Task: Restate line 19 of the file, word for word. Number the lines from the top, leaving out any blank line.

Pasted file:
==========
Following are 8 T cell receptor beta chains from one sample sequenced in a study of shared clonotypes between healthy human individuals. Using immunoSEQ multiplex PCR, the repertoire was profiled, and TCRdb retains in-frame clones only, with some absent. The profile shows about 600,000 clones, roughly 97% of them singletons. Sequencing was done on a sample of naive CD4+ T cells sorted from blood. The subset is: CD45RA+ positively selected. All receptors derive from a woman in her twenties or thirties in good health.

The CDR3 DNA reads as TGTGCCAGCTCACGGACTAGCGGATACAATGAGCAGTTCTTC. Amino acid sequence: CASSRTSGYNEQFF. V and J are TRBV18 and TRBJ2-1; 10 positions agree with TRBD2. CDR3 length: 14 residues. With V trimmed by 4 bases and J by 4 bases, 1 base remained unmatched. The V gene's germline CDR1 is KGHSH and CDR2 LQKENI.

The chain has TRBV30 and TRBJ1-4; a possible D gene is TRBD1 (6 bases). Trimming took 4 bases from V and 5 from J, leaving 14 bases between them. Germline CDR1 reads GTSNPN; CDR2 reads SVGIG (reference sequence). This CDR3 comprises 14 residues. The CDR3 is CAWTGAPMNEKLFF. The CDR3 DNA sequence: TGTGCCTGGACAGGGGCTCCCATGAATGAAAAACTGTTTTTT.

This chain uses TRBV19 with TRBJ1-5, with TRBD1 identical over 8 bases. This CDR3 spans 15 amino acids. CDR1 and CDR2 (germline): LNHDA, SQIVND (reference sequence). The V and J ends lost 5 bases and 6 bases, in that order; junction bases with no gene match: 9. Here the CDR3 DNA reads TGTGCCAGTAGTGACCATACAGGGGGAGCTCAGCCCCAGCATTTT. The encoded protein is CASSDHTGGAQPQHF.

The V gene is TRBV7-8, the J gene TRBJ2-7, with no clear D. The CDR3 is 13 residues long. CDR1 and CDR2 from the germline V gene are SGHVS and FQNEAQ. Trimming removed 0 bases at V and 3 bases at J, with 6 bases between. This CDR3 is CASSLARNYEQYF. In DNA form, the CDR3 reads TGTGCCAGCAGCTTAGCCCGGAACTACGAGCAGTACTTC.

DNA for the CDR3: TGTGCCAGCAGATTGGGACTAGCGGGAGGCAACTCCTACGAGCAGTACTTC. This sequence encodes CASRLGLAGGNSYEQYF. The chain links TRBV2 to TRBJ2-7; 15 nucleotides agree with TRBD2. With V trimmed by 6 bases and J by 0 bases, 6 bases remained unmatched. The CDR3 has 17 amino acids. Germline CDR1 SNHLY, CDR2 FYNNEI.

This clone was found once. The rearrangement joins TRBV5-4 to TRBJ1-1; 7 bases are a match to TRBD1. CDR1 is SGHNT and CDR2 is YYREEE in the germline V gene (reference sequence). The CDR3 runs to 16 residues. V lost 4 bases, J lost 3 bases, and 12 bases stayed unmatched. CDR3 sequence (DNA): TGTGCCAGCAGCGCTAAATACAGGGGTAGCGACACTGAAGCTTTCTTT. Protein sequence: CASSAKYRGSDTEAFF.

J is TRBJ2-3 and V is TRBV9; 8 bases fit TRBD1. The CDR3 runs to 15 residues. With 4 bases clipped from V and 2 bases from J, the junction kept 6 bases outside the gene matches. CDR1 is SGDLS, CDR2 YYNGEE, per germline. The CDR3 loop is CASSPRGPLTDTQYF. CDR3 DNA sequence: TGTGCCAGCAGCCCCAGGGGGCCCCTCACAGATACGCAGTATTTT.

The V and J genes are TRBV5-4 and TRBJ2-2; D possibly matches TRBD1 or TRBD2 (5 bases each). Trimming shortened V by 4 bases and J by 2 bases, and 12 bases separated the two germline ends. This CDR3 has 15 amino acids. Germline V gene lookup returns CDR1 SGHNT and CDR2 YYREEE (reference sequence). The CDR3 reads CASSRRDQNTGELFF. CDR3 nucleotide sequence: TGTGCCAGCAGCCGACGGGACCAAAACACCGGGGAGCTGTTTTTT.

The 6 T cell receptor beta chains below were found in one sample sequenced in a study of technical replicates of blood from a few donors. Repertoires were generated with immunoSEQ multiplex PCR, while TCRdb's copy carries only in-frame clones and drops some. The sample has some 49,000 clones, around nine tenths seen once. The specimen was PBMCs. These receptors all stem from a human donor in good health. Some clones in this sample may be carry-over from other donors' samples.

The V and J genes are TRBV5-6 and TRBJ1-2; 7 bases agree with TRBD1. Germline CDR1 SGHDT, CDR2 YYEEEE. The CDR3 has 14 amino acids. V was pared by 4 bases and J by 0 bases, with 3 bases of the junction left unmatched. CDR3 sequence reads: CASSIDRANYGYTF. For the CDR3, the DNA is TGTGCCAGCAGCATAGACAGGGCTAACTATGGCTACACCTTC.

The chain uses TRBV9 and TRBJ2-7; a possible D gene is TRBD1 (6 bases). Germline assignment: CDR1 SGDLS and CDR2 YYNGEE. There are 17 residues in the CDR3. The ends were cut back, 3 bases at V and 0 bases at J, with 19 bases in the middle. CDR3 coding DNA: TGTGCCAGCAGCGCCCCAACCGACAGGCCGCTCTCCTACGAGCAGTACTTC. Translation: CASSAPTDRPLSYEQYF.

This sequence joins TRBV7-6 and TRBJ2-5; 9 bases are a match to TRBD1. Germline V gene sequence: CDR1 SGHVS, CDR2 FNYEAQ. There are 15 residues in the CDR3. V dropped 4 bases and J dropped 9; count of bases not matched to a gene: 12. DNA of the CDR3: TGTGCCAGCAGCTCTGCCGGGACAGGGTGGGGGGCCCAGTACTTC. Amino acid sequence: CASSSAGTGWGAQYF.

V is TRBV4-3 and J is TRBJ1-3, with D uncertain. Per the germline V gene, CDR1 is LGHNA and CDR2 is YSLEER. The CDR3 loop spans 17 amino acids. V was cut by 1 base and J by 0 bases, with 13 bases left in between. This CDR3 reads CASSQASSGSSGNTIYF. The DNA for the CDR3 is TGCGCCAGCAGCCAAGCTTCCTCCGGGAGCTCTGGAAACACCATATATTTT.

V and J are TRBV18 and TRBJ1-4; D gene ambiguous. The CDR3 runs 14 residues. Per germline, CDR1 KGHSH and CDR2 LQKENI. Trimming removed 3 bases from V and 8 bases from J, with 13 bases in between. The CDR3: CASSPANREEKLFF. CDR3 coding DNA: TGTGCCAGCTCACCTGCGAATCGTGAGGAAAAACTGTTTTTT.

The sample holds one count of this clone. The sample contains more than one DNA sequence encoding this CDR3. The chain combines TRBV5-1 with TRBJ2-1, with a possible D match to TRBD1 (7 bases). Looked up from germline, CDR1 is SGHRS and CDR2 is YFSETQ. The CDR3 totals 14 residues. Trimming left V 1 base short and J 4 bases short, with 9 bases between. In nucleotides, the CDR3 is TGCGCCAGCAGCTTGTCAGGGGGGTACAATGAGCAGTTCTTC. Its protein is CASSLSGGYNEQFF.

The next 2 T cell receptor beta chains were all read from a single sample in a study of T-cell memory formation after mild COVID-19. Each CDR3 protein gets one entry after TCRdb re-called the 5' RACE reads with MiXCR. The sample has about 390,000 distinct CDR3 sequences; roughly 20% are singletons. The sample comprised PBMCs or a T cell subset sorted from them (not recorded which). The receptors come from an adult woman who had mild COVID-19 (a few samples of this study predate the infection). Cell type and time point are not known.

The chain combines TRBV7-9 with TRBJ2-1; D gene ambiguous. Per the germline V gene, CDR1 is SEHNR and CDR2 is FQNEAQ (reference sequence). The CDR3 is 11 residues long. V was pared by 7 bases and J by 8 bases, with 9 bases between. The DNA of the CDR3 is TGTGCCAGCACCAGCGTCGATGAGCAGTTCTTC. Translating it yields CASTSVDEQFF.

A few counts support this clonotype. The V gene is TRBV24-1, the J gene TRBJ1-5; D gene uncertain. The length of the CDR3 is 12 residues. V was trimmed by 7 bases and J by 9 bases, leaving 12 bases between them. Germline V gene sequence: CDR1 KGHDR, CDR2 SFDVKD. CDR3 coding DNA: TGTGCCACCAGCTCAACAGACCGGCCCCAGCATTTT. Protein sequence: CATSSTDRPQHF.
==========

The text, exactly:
A few counts support this clonotype. The V gene is TRBV24-1, the J gene TRBJ1-5; D gene uncertain. The length of the CDR3 is 12 residues. V was trimmed by 7 bases and J by 9 bases, leaving 12 bases between them. Germline V gene sequence: CDR1 KGHDR, CDR2 SFDVKD. CDR3 coding DNA: TGTGCCACCAGCTCAACAGACCGGCCCCAGCATTTT. Protein sequence: CATSSTDRPQHF.